Here are a few memories of a very special scientist, colleague and friend, Dr Robert Keers.
Dr Robert Keers, 25th October 1984 - 5th July 2020
Dr Rob Keers was a Senior Lecturer in Psychology and researcher at Queen Mary studying the genetic architecture underpinning environmental sensitivity and resilience. Rob sadly passed away in July this year.
Here we share a collection of tributes to Rob from colleagues across Queen Mary. If you would like to share your own tribute to Rob, please contact the School Marketing and Communications Officer, whose contact details are at the bottom of the page.
Rob was an internationally leading researcher determining how genetic architecture and environment interact to influence an individual’s well-being. He was also a brilliant educator, who inspired our students and led one of our most popular psychology modules. As part of his innovative research, Rob created a polygenic score for sensitivity and contributed to the development of the cogBIAS longitudinal study, examining the mechanisms underlying emotional vulnerability and optimal mental health. On top of this, he was also concerned with supporting the mental health of our undergraduate students at Queen Mary. He was truly a brilliant researcher in the field of psychiatric genetics and environmental sensitivity, with a tremendous record of publication and contribution. As well as delivering a great educational experience, Rob was also instrumental in developing the network of postgraduate taught programmes that form the departments’ growth plans over the coming years. Rob was a thoughtful, considerate, and much-loved colleague. He was the kind of colleague we always hope to find. He was kind and intelligent and always made people smile. His presence improved the School immeasurably and he is greatly missed.
My first memory of Rob was during my job talk day at Queen Mary. We applied in the same round, and after just a few minutes of talking to him during the campus tour, I really hoped he would be hired too (there were two positions!). Rob’s charisma and spontaneity made everyone feel very connected to him right away. We started one month apart (12/2015-01/2016), and this was the first lectureship position for both of us. We learned together, shared our victories, and helped each other deal with new challenges and frustrations all the way along. I will cherish my memories of our long afternoon coffees (and even longer evening beers!) talking about nothing and about everything, laughing at the absurdities of life. Rob knew very well how to do that, always managing to bring a laugh even when things looked a bit grim. Maybe this was helped by the absurd amount of sugar he had with his coffee; I used to have a stack in my office just for him!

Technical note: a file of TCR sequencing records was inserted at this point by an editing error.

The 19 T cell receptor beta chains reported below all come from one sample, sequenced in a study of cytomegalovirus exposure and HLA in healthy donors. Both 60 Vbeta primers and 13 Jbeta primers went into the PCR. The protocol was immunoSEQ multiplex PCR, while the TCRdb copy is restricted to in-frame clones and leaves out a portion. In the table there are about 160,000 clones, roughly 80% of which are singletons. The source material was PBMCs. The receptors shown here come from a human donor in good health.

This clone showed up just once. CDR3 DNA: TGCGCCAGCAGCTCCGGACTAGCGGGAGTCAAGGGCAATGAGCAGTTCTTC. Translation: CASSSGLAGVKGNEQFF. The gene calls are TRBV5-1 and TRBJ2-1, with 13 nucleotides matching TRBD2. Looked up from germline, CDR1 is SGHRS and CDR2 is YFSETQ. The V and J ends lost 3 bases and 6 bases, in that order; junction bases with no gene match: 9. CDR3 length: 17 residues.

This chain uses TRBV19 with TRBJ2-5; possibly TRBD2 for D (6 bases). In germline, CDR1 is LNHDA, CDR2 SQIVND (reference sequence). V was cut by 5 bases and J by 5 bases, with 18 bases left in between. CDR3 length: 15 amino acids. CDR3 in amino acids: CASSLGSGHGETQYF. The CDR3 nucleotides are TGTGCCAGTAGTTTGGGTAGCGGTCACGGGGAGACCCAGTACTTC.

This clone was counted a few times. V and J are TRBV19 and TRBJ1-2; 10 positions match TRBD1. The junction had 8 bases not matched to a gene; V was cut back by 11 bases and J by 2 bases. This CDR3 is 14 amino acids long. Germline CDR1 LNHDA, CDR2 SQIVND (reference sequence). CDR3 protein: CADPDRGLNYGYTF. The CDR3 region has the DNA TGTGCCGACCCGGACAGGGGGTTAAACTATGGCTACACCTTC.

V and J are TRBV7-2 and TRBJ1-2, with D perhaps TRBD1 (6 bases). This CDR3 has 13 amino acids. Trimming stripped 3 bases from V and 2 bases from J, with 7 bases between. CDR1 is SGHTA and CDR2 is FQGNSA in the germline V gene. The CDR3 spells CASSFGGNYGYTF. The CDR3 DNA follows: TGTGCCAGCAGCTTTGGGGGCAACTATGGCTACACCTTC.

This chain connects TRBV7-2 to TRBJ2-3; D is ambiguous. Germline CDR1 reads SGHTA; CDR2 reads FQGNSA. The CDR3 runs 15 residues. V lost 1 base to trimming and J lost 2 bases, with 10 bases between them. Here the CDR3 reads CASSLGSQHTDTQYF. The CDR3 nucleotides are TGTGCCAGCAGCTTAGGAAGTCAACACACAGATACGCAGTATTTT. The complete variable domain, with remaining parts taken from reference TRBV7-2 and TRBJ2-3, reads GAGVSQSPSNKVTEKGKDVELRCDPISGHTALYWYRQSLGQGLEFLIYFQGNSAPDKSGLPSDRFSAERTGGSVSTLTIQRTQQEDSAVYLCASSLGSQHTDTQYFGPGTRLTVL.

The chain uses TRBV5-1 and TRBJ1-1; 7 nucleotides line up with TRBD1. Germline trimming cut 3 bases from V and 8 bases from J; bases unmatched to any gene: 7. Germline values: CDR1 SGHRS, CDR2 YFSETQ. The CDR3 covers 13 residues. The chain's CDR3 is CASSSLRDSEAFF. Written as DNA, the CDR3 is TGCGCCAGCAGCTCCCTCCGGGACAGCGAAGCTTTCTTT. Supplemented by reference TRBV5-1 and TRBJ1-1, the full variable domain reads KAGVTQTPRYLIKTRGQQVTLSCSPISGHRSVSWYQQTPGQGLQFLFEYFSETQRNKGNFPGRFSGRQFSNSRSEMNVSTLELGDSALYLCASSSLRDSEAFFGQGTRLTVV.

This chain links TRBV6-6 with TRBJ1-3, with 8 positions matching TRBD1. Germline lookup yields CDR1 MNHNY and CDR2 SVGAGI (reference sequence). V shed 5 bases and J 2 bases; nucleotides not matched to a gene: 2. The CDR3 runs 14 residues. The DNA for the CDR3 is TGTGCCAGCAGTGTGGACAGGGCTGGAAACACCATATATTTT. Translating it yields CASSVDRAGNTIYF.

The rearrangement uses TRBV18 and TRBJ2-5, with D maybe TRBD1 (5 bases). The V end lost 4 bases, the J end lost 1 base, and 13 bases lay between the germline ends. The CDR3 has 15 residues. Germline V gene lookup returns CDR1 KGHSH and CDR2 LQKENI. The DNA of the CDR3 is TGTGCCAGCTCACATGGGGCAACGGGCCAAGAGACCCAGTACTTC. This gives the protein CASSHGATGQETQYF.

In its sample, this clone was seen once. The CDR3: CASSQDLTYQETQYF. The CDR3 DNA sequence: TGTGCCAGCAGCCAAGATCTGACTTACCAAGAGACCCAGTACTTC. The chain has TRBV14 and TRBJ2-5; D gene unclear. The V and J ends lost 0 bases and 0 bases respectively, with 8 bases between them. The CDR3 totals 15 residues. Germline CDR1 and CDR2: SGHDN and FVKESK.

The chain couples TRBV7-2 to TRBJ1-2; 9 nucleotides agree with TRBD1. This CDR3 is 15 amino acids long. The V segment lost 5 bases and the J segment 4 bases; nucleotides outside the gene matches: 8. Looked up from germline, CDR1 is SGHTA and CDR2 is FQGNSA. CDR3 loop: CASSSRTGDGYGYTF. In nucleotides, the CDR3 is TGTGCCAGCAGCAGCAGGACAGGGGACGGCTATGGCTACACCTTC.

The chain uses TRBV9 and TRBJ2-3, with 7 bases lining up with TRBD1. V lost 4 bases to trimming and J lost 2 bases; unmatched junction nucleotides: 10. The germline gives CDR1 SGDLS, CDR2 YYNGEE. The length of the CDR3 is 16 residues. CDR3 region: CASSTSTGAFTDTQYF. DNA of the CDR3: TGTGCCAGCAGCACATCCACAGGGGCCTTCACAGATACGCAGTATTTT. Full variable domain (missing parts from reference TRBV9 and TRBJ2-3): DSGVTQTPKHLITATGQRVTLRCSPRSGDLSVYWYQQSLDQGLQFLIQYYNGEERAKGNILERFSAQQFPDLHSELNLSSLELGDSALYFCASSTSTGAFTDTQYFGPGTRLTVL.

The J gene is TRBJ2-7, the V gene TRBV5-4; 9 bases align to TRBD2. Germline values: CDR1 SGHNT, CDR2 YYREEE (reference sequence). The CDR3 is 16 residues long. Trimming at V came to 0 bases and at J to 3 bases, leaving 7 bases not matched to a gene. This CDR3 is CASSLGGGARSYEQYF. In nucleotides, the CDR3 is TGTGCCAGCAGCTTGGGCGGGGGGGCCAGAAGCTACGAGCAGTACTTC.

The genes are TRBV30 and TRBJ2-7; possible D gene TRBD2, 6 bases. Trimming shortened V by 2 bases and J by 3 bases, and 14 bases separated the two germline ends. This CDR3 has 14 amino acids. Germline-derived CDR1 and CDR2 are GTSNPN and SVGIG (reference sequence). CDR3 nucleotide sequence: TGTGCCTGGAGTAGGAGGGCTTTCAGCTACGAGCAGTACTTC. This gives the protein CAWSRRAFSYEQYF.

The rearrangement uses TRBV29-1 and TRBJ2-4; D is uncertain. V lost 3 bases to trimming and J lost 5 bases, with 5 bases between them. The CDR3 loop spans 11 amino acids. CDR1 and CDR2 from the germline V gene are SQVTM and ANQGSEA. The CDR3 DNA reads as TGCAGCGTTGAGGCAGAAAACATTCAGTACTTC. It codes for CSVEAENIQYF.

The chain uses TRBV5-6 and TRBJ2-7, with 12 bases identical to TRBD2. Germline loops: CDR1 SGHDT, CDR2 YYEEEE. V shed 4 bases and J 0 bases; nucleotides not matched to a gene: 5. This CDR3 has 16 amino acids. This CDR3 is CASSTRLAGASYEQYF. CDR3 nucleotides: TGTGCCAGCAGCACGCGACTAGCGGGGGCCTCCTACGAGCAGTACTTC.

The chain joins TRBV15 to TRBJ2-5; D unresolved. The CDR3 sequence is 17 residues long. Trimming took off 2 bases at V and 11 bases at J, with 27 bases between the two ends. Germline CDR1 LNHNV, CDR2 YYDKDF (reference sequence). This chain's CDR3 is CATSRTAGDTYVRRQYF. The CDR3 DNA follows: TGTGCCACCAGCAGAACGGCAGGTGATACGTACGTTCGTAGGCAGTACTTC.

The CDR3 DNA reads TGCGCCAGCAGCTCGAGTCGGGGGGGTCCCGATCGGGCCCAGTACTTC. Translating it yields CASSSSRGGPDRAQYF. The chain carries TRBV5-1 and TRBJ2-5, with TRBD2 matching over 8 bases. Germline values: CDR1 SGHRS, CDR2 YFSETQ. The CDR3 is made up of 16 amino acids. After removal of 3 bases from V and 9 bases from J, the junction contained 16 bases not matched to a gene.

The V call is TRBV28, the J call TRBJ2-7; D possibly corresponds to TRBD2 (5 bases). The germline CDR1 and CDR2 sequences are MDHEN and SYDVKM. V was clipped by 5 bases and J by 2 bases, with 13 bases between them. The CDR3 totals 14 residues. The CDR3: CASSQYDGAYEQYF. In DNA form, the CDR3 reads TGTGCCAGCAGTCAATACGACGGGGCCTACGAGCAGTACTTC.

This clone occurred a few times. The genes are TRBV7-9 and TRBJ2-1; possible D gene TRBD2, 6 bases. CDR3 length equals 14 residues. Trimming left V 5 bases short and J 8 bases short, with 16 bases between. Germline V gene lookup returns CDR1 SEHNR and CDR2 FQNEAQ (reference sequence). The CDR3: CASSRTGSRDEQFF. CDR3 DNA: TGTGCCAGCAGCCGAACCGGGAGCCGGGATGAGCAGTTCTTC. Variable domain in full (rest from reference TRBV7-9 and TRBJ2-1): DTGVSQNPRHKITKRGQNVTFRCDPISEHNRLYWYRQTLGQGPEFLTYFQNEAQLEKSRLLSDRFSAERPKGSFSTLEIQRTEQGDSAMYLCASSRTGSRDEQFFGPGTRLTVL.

Rob was a wonderful colleague. Generous, brilliant, and always ready to help. Rob was the first person to wear my lab’s EEG cap, just for fashion purposes. His contributions to the department were numerous (much beyond modelling EEG caps!). I remember when he took over admissions and we worked through the open days together, which consisted of a lot of meetings in which we used our creativity to engage students - our open days included a range of madcap devices, from EEG helicopters to virtual reality with robots. Our work meetings were productive but it never felt like work, Rob was always so much fun. He also had an excellent ability to not take himself too seriously (while still doing an amazing job!): I remember when he gave a subject talk at the Offer Holder day wearing EEG-powered cat ears (yes, he had a thing for bizarre headwear)… the talk was a success - this wasn’t a surprise to anyone, as Rob was a fabulous speaker.